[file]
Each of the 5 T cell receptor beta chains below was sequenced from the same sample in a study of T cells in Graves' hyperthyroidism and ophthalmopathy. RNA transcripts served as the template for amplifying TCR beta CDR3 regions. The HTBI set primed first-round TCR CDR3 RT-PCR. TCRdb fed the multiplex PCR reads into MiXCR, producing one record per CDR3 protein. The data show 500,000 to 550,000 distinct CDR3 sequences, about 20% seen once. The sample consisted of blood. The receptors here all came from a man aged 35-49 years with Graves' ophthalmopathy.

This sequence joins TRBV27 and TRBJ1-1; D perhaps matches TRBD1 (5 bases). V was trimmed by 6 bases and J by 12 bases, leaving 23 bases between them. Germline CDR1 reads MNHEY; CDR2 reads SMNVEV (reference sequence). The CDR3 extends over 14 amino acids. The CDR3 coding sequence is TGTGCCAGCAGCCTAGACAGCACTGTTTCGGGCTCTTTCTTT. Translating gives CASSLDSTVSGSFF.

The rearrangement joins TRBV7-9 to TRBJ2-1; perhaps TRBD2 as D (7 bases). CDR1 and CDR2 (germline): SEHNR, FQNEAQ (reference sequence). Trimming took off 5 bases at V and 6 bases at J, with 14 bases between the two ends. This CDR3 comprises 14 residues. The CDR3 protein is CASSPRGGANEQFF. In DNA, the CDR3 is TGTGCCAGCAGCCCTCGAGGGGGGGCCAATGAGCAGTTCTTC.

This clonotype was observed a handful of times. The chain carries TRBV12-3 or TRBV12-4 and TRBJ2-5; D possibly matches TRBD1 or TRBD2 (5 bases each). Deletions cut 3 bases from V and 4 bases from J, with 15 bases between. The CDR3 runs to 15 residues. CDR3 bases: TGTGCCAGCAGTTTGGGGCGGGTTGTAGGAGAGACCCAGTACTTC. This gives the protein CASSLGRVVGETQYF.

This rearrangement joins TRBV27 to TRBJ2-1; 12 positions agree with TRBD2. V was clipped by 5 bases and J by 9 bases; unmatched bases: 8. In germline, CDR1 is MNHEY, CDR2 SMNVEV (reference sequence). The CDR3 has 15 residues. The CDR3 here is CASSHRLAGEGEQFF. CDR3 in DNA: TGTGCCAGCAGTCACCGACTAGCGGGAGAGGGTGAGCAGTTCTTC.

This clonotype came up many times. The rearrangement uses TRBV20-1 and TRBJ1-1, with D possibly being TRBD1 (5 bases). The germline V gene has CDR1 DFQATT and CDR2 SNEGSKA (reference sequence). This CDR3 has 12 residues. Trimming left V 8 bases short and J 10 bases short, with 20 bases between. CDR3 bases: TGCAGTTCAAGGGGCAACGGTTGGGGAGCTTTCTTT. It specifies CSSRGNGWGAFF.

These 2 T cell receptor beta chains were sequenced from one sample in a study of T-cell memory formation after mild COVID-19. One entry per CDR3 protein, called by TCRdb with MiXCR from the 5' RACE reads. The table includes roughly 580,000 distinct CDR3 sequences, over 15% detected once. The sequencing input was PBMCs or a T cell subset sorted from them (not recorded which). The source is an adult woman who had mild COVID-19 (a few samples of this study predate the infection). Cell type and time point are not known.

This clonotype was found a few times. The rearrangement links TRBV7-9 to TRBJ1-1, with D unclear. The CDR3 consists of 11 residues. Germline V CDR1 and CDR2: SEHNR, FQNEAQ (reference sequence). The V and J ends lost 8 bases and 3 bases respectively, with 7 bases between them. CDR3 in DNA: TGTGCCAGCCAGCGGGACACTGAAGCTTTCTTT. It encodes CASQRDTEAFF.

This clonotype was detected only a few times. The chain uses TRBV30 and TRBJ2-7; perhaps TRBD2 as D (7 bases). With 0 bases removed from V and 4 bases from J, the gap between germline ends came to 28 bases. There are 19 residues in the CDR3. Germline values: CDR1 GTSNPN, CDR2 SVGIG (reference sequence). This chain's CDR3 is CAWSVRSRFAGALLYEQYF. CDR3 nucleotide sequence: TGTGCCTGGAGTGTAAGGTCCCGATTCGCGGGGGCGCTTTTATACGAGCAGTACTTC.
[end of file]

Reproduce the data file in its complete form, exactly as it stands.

Each of the 5 T cell receptor beta chains below was sequenced from the same sample in a study of T cells in Graves' hyperthyroidism and ophthalmopathy. RNA transcripts served as the template for amplifying TCR beta CDR3 regions. The HTBI set primed first-round TCR CDR3 RT-PCR. TCRdb fed the multiplex PCR reads into MiXCR, producing one record per CDR3 protein. The data show 500,000 to 550,000 distinct CDR3 sequences, about 20% seen once. The sample consisted of blood. The receptors here all came from a man aged 35-49 years with Graves' ophthalmopathy.

This sequence joins TRBV27 and TRBJ1-1; D perhaps matches TRBD1 (5 bases). V was trimmed by 6 bases and J by 12 bases, leaving 23 bases between them. Germline CDR1 reads MNHEY; CDR2 reads SMNVEV (reference sequence). The CDR3 extends over 14 amino acids. The CDR3 coding sequence is TGTGCCAGCAGCCTAGACAGCACTGTTTCGGGCTCTTTCTTT. Translating gives CASSLDSTVSGSFF.

The rearrangement joins TRBV7-9 to TRBJ2-1; perhaps TRBD2 as D (7 bases). CDR1 and CDR2 (germline): SEHNR, FQNEAQ (reference sequence). Trimming took off 5 bases at V and 6 bases at J, with 14 bases between the two ends. This CDR3 comprises 14 residues. The CDR3 protein is CASSPRGGANEQFF. In DNA, the CDR3 is TGTGCCAGCAGCCCTCGAGGGGGGGCCAATGAGCAGTTCTTC.

This clonotype was observed a handful of times. The chain carries TRBV12-3 or TRBV12-4 and TRBJ2-5; D possibly matches TRBD1 or TRBD2 (5 bases each). Deletions cut 3 bases from V and 4 bases from J, with 15 bases between. The CDR3 runs to 15 residues. CDR3 bases: TGTGCCAGCAGTTTGGGGCGGGTTGTAGGAGAGACCCAGTACTTC. This gives the protein CASSLGRVVGETQYF.

This rearrangement joins TRBV27 to TRBJ2-1; 12 positions agree with TRBD2. V was clipped by 5 bases and J by 9 bases; unmatched bases: 8. In germline, CDR1 is MNHEY, CDR2 SMNVEV (reference sequence). The CDR3 has 15 residues. The CDR3 here is CASSHRLAGEGEQFF. CDR3 in DNA: TGTGCCAGCAGTCACCGACTAGCGGGAGAGGGTGAGCAGTTCTTC.

This clonotype came up many times. The rearrangement uses TRBV20-1 and TRBJ1-1, with D possibly being TRBD1 (5 bases). The germline V gene has CDR1 DFQATT and CDR2 SNEGSKA (reference sequence). This CDR3 has 12 residues. Trimming left V 8 bases short and J 10 bases short, with 20 bases between. CDR3 bases: TGCAGTTCAAGGGGCAACGGTTGGGGAGCTTTCTTT. It specifies CSSRGNGWGAFF.

These 2 T cell receptor beta chains were sequenced from one sample in a study of T-cell memory formation after mild COVID-19. One entry per CDR3 protein, called by TCRdb with MiXCR from the 5' RACE reads. The table includes roughly 580,000 distinct CDR3 sequences, over 15% detected once. The sequencing input was PBMCs or a T cell subset sorted from them (not recorded which). The source is an adult woman who had mild COVID-19 (a few samples of this study predate the infection). Cell type and time point are not known.

This clonotype was found a few times. The rearrangement links TRBV7-9 to TRBJ1-1, with D unclear. The CDR3 consists of 11 residues. Germline V CDR1 and CDR2: SEHNR, FQNEAQ (reference sequence). The V and J ends lost 8 bases and 3 bases respectively, with 7 bases between them. CDR3 in DNA: TGTGCCAGCCAGCGGGACACTGAAGCTTTCTTT. It encodes CASQRDTEAFF.

This clonotype was detected only a few times. The chain uses TRBV30 and TRBJ2-7; perhaps TRBD2 as D (7 bases). With 0 bases removed from V and 4 bases from J, the gap between germline ends came to 28 bases. There are 19 residues in the CDR3. Germline values: CDR1 GTSNPN, CDR2 SVGIG (reference sequence). This chain's CDR3 is CAWSVRSRFAGALLYEQYF. CDR3 nucleotide sequence: TGTGCCTGGAGTGTAAGGTCCCGATTCGCGGGGGCGCTTTTATACGAGCAGTACTTC.